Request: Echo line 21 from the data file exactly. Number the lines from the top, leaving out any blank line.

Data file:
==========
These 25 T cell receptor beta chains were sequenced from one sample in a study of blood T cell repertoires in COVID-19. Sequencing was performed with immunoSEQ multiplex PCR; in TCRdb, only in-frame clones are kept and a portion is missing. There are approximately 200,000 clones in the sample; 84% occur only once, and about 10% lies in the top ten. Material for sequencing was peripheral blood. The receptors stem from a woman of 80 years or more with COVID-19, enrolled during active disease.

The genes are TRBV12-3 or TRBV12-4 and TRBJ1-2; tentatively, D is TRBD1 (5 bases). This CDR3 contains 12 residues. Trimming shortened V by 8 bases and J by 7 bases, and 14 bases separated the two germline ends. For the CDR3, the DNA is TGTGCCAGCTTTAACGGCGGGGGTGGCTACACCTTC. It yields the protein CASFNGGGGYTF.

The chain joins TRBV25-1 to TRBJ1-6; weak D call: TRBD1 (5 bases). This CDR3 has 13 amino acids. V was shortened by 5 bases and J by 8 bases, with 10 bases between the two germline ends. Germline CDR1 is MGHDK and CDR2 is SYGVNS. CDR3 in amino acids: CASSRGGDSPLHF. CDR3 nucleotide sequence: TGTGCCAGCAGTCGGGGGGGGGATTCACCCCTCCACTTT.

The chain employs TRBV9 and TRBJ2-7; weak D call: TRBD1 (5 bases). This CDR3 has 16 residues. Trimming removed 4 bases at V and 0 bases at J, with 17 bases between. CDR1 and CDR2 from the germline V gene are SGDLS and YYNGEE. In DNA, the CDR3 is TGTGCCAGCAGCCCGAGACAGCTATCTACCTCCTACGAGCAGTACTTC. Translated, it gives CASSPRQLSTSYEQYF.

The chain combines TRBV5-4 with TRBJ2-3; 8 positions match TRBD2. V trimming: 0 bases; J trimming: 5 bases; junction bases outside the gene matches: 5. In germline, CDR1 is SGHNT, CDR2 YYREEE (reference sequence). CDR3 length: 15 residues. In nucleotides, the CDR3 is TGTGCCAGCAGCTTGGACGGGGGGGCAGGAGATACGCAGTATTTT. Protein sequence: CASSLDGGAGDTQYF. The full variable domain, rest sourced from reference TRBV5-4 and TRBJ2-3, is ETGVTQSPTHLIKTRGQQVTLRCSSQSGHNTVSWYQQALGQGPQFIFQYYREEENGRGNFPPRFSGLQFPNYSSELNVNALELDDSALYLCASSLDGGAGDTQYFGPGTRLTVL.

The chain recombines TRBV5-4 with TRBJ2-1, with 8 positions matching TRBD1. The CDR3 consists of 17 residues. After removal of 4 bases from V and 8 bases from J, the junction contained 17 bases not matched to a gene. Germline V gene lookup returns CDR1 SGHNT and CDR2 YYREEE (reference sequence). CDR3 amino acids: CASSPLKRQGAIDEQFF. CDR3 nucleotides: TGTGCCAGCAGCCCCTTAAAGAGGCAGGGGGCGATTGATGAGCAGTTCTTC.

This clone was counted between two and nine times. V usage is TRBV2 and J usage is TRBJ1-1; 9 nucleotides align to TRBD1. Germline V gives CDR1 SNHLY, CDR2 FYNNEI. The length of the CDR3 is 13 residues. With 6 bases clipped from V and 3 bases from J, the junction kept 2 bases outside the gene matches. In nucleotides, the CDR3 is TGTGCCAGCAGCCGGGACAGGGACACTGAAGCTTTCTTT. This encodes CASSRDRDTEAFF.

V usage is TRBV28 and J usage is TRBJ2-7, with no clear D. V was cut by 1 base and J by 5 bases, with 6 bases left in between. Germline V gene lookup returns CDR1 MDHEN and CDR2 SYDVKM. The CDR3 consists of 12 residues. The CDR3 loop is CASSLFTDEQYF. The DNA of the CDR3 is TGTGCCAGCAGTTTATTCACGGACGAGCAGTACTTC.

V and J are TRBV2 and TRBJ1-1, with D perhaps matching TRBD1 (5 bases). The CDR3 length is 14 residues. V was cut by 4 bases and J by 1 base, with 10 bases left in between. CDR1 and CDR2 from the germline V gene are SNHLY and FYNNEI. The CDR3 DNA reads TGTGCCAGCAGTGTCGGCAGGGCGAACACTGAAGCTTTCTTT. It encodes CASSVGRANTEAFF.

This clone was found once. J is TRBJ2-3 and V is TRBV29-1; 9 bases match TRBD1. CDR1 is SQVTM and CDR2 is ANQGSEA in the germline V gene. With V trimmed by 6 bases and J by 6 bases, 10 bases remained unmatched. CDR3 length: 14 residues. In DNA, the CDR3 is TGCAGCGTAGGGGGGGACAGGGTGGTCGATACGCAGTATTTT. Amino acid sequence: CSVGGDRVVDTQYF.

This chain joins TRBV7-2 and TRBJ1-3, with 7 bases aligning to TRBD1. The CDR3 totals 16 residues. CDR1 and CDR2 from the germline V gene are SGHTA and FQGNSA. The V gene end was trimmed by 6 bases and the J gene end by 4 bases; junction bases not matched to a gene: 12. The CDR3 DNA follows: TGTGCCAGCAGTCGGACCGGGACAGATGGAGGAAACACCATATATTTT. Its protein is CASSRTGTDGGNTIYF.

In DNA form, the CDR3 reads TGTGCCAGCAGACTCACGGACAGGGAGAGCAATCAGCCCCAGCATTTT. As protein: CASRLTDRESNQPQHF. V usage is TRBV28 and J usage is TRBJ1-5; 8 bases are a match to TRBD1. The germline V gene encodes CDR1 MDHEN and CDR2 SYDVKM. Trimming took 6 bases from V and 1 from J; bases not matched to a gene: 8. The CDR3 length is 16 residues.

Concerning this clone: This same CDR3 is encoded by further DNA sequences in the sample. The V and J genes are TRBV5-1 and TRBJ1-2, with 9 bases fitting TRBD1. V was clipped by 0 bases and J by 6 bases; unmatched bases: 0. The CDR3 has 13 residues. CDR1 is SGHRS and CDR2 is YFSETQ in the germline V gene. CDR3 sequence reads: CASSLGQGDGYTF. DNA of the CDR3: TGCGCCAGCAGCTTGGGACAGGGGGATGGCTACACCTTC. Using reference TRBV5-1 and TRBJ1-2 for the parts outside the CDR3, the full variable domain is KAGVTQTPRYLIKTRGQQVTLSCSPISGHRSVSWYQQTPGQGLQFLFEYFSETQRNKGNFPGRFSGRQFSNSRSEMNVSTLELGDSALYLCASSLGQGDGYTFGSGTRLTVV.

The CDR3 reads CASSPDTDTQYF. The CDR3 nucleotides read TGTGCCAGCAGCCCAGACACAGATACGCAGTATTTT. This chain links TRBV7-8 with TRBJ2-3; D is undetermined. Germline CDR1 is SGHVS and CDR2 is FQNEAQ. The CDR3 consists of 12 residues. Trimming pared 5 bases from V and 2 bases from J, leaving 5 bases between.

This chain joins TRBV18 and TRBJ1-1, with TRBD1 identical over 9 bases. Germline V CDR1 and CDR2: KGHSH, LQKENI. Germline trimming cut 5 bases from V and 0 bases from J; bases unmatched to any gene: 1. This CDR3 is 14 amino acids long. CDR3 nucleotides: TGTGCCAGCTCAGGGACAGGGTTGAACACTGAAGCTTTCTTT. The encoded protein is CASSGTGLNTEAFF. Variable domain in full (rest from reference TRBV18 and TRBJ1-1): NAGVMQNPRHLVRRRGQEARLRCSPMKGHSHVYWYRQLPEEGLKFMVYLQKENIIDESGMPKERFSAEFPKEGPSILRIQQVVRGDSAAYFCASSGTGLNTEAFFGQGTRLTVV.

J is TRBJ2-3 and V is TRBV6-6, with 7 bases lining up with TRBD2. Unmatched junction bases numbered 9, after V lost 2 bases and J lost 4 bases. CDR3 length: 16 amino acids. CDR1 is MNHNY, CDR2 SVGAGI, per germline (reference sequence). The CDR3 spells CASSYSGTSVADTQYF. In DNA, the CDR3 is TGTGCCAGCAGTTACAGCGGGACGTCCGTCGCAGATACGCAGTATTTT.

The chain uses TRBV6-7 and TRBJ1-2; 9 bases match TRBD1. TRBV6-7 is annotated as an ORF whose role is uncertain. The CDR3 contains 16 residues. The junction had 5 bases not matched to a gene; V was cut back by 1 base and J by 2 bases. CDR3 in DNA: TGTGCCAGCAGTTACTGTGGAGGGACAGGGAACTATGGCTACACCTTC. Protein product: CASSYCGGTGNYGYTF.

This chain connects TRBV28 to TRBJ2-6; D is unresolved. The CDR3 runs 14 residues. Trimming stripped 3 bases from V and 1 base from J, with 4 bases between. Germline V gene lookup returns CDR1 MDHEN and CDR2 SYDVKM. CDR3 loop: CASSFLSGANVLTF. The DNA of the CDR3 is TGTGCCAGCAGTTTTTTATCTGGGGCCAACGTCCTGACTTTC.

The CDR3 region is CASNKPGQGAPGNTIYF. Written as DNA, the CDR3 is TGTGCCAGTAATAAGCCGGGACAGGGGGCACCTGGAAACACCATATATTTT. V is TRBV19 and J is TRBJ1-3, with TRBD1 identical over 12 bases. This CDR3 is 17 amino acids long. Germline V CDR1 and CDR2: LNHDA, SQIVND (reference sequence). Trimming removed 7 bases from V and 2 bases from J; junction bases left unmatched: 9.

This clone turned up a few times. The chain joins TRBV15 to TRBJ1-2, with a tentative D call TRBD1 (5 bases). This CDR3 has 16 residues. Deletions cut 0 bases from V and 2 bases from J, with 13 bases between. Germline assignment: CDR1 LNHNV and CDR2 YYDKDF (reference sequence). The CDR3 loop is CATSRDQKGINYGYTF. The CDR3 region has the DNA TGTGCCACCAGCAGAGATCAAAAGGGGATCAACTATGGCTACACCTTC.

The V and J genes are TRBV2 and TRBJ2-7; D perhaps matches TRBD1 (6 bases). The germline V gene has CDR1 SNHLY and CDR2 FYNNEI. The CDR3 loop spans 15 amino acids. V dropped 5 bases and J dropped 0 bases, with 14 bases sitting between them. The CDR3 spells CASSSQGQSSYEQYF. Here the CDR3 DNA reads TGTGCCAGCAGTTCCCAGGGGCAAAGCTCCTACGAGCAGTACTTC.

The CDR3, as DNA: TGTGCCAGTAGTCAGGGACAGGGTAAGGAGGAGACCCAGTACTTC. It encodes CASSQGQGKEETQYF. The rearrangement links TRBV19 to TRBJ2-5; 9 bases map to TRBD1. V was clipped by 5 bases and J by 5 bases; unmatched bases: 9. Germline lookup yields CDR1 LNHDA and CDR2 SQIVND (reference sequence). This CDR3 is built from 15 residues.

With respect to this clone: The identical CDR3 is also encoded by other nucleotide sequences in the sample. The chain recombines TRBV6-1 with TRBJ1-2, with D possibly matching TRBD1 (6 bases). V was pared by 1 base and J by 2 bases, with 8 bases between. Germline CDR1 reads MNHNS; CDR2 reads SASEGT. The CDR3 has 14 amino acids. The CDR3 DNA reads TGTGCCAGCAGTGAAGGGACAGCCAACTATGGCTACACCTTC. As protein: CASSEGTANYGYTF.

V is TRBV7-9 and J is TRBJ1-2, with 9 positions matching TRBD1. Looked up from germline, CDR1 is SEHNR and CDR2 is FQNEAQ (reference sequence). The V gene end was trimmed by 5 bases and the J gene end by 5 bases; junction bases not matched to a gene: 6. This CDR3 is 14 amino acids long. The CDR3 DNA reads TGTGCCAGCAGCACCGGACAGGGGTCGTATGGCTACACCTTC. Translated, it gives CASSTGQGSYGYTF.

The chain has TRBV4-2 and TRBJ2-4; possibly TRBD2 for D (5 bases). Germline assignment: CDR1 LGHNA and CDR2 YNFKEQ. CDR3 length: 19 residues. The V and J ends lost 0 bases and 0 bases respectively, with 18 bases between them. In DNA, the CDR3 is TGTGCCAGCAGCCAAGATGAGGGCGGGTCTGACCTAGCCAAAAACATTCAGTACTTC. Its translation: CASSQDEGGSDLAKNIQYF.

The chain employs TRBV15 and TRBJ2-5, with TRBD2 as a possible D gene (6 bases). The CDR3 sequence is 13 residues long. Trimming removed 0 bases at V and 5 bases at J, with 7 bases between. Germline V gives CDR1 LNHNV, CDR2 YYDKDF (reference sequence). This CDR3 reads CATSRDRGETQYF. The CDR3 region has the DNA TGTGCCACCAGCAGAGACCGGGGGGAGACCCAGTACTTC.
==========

The V and J genes are TRBV2 and TRBJ2-7; D perhaps matches TRBD1 (6 bases). The germline V gene has CDR1 SNHLY and CDR2 FYNNEI. The CDR3 loop spans 15 amino acids. V dropped 5 bases and J dropped 0 bases, with 14 bases sitting between them. The CDR3 spells CASSSQGQSSYEQYF. Here the CDR3 DNA reads TGTGCCAGCAGTTCCCAGGGGCAAAGCTCCTACGAGCAGTACTTC.